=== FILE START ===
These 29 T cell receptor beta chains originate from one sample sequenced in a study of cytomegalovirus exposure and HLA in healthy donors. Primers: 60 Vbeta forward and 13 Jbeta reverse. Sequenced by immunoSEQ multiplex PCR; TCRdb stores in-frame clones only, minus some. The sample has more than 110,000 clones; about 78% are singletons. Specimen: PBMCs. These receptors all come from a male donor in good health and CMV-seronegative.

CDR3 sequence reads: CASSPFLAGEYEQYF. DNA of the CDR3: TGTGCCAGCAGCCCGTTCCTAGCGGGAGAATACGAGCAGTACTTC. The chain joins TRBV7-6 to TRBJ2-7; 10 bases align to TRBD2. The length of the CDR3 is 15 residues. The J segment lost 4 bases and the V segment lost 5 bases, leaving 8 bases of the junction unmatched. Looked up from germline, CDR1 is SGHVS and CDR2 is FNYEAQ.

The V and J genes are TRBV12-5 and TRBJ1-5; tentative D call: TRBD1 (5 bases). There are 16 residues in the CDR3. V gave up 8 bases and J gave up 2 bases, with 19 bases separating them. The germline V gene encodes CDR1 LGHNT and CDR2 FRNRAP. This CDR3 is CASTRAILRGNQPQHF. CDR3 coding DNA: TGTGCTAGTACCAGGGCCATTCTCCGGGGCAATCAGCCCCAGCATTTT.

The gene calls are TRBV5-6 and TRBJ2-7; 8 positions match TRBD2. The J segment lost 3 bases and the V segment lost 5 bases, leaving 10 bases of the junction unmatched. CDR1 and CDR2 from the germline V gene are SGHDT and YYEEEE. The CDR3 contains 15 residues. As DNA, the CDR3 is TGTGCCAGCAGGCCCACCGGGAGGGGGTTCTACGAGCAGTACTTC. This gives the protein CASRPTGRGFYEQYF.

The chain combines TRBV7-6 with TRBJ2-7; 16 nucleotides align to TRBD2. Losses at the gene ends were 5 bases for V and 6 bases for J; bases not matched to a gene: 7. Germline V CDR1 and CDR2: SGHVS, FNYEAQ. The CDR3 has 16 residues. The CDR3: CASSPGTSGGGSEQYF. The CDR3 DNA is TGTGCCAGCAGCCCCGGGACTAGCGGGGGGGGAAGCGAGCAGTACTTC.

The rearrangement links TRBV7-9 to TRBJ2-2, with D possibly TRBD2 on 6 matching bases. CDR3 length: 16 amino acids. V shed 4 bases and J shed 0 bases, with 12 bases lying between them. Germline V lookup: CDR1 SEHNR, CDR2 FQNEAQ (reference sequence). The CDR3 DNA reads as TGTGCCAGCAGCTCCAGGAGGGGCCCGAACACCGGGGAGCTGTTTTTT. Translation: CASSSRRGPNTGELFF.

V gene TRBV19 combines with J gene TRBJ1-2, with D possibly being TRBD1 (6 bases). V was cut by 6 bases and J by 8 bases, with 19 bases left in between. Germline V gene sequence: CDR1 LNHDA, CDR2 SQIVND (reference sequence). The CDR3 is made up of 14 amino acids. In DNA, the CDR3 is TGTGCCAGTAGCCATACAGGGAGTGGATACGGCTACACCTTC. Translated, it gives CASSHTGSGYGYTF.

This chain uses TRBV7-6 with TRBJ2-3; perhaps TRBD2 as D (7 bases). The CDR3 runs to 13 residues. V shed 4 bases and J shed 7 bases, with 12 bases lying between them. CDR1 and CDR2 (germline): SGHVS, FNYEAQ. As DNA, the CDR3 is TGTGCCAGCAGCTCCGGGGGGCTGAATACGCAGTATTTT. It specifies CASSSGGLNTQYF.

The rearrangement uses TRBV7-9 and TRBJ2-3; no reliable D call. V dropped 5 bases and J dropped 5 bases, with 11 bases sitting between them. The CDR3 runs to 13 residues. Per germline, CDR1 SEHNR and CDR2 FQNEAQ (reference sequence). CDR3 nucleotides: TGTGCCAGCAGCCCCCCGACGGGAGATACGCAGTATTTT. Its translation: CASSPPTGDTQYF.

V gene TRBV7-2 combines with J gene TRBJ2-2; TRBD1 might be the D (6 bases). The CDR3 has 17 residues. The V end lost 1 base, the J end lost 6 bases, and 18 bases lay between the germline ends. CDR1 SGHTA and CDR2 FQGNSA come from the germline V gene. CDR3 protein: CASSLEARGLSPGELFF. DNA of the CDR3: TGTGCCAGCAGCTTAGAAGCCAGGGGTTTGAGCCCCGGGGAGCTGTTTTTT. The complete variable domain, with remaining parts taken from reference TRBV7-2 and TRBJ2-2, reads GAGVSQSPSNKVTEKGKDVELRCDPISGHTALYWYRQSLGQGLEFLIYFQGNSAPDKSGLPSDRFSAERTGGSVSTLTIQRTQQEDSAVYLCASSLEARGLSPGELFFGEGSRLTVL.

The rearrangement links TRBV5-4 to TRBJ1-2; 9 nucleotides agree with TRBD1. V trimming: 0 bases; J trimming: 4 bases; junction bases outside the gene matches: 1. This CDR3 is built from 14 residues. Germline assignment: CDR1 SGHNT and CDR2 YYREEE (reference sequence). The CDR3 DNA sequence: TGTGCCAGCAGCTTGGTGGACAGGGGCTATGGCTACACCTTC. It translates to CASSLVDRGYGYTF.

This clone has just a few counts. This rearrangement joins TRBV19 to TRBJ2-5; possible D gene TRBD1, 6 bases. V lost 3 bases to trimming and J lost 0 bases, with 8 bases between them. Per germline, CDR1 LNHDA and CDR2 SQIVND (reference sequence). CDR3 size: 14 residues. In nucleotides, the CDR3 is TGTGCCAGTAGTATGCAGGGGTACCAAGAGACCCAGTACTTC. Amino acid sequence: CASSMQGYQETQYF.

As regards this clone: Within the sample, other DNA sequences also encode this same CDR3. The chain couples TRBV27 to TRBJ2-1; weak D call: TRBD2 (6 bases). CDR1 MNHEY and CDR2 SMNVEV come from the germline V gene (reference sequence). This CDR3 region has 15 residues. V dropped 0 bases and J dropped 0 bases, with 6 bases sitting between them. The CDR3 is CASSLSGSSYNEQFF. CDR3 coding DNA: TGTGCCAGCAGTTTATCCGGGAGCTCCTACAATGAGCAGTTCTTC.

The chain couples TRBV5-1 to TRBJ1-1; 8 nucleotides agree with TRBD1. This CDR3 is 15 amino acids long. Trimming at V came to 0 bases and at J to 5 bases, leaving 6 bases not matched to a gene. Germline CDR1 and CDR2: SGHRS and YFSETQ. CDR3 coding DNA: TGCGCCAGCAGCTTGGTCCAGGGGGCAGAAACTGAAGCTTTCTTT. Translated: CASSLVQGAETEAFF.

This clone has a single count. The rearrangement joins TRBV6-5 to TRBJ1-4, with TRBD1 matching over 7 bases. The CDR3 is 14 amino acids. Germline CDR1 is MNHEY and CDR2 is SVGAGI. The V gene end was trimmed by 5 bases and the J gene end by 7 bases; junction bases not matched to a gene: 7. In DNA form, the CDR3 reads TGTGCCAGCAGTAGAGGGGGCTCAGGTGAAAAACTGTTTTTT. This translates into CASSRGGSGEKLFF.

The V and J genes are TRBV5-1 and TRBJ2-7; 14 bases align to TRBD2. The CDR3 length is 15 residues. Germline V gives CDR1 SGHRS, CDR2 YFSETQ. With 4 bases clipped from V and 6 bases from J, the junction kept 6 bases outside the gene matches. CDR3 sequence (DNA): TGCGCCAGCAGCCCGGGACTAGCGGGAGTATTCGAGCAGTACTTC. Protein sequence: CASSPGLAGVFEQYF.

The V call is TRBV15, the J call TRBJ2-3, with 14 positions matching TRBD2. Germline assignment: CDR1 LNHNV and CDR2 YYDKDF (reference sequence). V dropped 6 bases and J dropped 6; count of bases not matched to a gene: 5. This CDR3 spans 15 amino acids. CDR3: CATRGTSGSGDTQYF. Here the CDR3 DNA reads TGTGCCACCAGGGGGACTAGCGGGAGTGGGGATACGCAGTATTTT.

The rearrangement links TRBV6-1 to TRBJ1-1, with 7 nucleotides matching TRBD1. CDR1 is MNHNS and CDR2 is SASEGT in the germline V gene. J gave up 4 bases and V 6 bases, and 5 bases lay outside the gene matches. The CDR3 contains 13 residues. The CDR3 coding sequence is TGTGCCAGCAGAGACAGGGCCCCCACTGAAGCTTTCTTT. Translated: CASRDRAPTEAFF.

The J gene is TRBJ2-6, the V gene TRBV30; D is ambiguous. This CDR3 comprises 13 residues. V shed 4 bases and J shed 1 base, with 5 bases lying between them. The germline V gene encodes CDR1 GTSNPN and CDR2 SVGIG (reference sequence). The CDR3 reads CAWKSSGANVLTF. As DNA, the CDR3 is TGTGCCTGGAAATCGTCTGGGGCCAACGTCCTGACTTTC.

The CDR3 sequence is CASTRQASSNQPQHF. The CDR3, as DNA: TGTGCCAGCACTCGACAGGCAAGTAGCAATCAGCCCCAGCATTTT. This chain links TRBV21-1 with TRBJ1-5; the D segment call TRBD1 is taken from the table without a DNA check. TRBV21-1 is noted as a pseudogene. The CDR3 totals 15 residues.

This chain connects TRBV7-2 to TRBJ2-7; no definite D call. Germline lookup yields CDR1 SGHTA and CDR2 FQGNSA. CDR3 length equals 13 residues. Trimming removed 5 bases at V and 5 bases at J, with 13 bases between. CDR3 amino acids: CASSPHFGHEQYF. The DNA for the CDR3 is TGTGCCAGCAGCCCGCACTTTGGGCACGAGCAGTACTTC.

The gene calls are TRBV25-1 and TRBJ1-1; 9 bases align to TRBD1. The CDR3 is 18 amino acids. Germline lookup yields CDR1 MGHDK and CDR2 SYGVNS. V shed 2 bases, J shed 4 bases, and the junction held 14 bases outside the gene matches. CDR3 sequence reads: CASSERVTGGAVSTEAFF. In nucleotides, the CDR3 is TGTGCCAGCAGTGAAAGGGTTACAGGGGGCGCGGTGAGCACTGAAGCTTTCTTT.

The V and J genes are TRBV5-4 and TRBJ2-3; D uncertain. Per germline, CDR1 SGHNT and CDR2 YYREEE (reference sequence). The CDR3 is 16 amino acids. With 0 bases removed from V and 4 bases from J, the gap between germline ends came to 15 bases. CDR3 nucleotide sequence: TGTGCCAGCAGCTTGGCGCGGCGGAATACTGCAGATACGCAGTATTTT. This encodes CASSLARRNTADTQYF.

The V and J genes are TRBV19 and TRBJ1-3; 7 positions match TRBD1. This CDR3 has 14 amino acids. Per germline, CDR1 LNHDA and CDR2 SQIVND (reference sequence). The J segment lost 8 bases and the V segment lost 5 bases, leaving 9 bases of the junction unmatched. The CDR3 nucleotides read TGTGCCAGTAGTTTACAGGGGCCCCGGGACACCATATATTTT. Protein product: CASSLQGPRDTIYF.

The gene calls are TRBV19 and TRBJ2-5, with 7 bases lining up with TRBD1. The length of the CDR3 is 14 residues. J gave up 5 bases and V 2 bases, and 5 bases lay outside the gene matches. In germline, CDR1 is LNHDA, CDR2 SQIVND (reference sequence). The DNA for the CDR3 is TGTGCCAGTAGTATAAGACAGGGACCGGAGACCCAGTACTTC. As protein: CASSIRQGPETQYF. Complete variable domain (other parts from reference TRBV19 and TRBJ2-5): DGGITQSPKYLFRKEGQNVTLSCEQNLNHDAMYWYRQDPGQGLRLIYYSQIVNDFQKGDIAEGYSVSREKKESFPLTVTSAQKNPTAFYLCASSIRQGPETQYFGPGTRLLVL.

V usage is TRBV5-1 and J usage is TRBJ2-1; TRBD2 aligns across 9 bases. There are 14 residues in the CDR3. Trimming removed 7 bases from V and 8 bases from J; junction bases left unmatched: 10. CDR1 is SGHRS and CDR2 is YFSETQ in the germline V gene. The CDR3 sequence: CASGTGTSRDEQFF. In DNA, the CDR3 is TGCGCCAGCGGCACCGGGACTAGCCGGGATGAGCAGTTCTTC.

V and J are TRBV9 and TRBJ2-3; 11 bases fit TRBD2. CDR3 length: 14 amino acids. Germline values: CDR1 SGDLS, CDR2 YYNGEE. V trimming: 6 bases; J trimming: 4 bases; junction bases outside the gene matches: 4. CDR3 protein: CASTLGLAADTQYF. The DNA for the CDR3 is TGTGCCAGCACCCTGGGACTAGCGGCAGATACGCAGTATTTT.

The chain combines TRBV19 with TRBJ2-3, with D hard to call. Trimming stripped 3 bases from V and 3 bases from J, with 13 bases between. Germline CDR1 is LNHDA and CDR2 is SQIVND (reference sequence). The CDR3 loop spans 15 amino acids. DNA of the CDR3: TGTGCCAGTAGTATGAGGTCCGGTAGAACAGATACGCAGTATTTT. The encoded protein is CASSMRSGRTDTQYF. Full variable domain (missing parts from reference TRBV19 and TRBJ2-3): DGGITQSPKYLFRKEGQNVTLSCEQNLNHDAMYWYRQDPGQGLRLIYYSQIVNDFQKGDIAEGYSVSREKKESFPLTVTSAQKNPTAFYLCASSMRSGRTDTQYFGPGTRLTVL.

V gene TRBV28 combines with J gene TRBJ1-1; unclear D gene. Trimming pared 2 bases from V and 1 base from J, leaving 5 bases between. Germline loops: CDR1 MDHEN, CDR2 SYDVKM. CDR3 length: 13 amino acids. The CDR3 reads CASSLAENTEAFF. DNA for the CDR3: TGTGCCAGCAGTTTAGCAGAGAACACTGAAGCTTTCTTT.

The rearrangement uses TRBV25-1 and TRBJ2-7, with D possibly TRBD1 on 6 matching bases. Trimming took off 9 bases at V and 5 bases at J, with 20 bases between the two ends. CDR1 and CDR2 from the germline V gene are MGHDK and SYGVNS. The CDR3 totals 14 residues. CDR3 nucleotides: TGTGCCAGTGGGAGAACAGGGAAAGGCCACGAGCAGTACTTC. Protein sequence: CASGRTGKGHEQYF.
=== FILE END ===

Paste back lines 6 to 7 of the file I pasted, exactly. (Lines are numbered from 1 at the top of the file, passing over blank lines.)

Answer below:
The rearrangement links TRBV7-9 to TRBJ2-2, with D possibly TRBD2 on 6 matching bases. CDR3 length: 16 amino acids. V shed 4 bases and J shed 0 bases, with 12 bases lying between them. Germline V lookup: CDR1 SEHNR, CDR2 FQNEAQ (reference sequence). The CDR3 DNA reads as TGTGCCAGCAGCTCCAGGAGGGGCCCGAACACCGGGGAGCTGTTTTTT. Translation: CASSSRRGPNTGELFF.

V gene TRBV19 combines with J gene TRBJ1-2, with D possibly being TRBD1 (6 bases). V was cut by 6 bases and J by 8 bases, with 19 bases left in between. Germline V gene sequence: CDR1 LNHDA, CDR2 SQIVND (reference sequence). The CDR3 is made up of 14 amino acids. In DNA, the CDR3 is TGTGCCAGTAGCCATACAGGGAGTGGATACGGCTACACCTTC. Translated, it gives CASSHTGSGYGYTF.